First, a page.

Since the Food and Drug Administration's approval of its inhaled insulin product, Afrezza, in 2014, MannKind Corporation (NASDAQ: MNKD) has lost a staggering 90% of its value . And the company now appears to be hanging on by the skin of its proverbial teeth. The biotech, after all, is on track to have a mere $25 million in cash remaining by the end of the first quarter of this year, which is a serious problem for a company projected to burn around that same amount per quarter in 2018.
MannKind also recently decided to sally forth with a phase 1 trial for its experimental drug-device combination product, Treprostinil Technosphere, for the treatment of patients with pulmonary arterial hypertension -- potentially boosting its cash burn rate even higher heading into the back half of 2018. That's a mystifying move for a company in dire straits.
Despite these glaring cash flow problems, MannKind's stock remains a focal point for investors on the hunt for unusual growth opportunities.
The reason? The global insulin market is presently valued at close to $40 billion and it's expected to post a stunning compound annual growth rate of 8.1% for at least another next two years, according to a report by Markets and Markets. In other words, Afrezza's commercial opportunity is ridiculously large, especially compared to MannKind's present market cap of $329 million.
Can MannKind finally bridge this value gap to handsomely reward long-suffering shareholders and newcomers alike? Let's dig deeper to find out.
MannKind is, without question, a financial mess. But its more serious problem remains the grossly inadequate sales of Afrezza. In the latest quarter, for instance, the company reported generating a paltry $4.5 million in net revenue from Afrezza.
While that amount does represent an impressive 238% year-over-year bump, investors need to bear in mind that the company plowed $5 million into a direct-to-consumer television advertising campaign during the same period. So, it's hard to view this costly marketing campaign as anything but a failure. Afrezza's sales, after all, are still nowhere near where they need to be to keep MannKind alive.
As proof, Afrezza's sales are forecast to come in between $25 million to $30 million for the whole of 2018. Again, this annual sales forecast is a sizable jump compared to last year, but the absolute numbers (not percentages) are what matters at the end of the day. On that basis, Afrezza isn't getting the job done.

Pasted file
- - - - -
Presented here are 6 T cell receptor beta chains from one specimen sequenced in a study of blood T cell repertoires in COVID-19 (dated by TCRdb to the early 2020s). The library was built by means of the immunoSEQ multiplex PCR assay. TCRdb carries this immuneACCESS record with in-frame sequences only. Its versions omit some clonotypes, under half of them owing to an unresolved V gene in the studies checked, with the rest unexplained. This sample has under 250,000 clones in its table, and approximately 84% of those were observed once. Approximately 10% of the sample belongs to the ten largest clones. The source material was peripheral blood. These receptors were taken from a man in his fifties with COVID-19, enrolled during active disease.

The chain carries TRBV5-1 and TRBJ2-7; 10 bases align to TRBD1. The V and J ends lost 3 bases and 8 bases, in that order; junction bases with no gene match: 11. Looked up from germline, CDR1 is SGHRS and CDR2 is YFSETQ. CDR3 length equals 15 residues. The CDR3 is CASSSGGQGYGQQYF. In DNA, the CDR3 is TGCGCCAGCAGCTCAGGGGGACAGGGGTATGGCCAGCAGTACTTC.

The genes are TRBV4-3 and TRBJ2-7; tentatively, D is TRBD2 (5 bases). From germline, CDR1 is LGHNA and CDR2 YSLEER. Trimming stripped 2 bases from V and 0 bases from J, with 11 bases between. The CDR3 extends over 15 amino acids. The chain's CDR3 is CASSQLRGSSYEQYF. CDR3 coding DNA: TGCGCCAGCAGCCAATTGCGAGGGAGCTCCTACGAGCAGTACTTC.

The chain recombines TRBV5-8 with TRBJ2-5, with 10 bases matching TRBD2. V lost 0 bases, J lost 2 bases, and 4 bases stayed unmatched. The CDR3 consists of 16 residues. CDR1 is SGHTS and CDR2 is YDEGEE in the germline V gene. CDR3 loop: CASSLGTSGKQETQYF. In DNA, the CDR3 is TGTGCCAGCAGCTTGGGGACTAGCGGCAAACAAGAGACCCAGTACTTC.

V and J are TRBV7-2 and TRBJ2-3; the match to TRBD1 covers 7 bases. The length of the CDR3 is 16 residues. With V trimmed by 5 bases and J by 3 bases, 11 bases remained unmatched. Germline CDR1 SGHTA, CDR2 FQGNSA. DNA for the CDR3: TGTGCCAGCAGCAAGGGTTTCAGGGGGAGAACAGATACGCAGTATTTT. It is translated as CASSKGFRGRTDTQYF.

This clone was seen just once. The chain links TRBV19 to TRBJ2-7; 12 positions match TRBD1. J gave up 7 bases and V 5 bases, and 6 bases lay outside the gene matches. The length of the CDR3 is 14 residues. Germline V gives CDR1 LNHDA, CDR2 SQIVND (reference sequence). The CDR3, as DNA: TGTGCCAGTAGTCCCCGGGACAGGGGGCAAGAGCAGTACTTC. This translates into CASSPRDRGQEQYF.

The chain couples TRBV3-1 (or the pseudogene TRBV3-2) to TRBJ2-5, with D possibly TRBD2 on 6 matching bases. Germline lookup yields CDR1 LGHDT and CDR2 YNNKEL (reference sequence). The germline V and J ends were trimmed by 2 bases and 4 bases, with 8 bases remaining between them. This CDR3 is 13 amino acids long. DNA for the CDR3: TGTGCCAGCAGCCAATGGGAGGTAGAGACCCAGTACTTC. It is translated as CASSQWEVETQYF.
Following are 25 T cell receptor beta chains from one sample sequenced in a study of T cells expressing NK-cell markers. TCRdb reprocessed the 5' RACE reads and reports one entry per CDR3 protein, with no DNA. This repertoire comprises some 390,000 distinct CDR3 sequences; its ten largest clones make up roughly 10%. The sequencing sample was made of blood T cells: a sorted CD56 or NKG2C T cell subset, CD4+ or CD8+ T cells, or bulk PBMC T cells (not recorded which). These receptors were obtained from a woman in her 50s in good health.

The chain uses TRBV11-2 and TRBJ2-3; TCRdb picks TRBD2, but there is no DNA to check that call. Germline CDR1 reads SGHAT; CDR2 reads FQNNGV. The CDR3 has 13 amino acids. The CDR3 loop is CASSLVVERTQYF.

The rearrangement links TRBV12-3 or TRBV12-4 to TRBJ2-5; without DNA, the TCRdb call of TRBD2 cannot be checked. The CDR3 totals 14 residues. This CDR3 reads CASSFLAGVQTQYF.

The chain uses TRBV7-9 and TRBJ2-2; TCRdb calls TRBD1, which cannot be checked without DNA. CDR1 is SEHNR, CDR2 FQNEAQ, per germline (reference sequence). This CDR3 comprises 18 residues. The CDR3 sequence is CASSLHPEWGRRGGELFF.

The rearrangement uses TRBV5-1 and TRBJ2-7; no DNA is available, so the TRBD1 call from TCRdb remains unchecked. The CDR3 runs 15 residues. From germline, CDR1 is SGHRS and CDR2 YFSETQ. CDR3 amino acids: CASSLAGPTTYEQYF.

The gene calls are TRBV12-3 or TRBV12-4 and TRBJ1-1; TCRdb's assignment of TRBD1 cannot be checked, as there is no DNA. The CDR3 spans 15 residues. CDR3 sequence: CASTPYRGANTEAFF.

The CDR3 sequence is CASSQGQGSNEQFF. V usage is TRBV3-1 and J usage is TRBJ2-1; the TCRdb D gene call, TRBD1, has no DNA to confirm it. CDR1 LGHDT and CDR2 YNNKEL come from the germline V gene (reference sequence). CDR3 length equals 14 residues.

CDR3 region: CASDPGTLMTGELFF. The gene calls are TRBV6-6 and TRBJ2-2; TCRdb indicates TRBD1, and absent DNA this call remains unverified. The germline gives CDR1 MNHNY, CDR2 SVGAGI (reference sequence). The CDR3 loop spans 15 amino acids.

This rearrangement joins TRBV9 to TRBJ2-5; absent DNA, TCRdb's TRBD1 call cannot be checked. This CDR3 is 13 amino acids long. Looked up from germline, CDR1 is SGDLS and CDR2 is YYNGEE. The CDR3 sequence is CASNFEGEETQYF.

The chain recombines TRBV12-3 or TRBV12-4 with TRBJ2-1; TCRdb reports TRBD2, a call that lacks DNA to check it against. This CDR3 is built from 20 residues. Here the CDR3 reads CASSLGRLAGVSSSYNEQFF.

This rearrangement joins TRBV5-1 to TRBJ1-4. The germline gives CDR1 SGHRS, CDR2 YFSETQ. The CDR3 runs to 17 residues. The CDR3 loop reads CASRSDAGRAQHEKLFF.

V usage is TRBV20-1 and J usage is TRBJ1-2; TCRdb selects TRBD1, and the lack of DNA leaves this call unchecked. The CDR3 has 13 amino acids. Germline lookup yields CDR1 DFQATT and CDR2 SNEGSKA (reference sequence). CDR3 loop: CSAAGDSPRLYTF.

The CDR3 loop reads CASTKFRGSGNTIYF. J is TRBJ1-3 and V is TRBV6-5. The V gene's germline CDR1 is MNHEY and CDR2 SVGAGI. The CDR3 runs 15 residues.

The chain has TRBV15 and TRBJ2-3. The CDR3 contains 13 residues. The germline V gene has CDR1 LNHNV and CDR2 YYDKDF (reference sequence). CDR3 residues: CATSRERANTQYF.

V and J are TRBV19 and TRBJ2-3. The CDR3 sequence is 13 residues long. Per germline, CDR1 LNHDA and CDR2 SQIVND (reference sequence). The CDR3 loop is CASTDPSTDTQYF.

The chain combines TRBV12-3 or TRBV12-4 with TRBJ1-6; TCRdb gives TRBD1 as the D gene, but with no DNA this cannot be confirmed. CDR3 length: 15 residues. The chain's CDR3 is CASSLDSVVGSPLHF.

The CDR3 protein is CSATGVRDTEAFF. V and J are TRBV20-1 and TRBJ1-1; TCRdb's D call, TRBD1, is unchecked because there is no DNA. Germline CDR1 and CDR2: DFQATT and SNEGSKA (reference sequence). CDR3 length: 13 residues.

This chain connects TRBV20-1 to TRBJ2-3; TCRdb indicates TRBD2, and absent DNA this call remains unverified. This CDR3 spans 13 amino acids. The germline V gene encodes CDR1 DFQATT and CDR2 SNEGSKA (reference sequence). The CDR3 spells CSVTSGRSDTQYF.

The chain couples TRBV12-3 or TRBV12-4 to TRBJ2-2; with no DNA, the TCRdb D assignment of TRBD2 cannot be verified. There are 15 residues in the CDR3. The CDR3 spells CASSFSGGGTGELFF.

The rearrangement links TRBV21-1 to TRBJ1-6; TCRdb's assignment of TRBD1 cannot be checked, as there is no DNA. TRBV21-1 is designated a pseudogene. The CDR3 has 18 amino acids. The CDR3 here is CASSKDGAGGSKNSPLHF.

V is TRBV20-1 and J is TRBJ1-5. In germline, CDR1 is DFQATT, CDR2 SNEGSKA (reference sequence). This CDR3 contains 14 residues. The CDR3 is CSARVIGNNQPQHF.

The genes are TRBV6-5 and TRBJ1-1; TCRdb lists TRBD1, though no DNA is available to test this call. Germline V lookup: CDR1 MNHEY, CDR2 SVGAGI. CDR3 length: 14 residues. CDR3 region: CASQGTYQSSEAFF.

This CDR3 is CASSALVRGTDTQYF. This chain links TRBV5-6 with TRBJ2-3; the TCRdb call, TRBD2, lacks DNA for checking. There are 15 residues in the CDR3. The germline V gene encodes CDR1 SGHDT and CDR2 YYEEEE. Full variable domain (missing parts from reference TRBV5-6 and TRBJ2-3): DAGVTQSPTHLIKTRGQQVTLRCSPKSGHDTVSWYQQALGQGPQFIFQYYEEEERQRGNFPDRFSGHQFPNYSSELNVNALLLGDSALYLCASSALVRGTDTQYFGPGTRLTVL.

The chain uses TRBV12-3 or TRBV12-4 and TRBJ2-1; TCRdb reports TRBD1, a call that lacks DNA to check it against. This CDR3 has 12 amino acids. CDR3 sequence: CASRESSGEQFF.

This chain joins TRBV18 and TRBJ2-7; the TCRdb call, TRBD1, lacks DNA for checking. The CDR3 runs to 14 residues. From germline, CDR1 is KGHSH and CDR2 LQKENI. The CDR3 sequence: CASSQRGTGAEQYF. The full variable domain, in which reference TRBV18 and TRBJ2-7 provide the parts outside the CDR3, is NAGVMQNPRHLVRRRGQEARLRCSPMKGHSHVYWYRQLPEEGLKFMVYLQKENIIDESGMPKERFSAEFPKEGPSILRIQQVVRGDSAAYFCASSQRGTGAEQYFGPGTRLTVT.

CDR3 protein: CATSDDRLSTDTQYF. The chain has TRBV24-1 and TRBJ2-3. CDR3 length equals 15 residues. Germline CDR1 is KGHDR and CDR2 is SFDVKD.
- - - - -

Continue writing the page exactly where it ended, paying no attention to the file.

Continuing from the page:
A light at the end of the tunnel?
MannKind and Afrezza have largely fallen off Wall Street's radar in the last year, thanks to the drug's anemic commercial launch. However, the investment bank H.C. Wainwright -- for reasons not altogether clear -- remains a stubborn bull on MannKind's shares despite these hurricane-force headwinds.
Without setting a solid plan for how MannKind can raise capital on favorable terms, for instance, the firm has stood by its juicy $7 price target, implying a monstrous 250% upside potential from current levels. The underlying reason for this optimism seems to be Wainwright's belief that Afrezza's sales can more than double in 2019.
The obvious problem here, though, is that even a doubling of Afrezza's sales to say $50 million per year won't solve the company's glaring capital problems. MannKind needs to raise a healthy chunk of capital just to make it to 2019, and then it'll need another infusion of cash to get through 2019. With the specter of multiple rounds of dilution coming down the pike, MannKind's shares will have a hard time reaching this $7 price target, at least organically.
Can MannKind overcome the odds?
Frankly, the answer is no. There's no compelling sign that Afrezza is about to go supernova to save MannKind from a date with bankruptcy court. All the company can do is keep diluting shareholders to push off this eventuality, and that's not an investment-worthy scenario.
So, even though CEO Michael Castagna has tried to paint the company as being on the path to " sustainable growth ," there's no real-world evidence to back up this assertion. MannKind remains solidly in survival mode, and the company has arguably entered a death spiral due to its exceedingly weak balance sheet.
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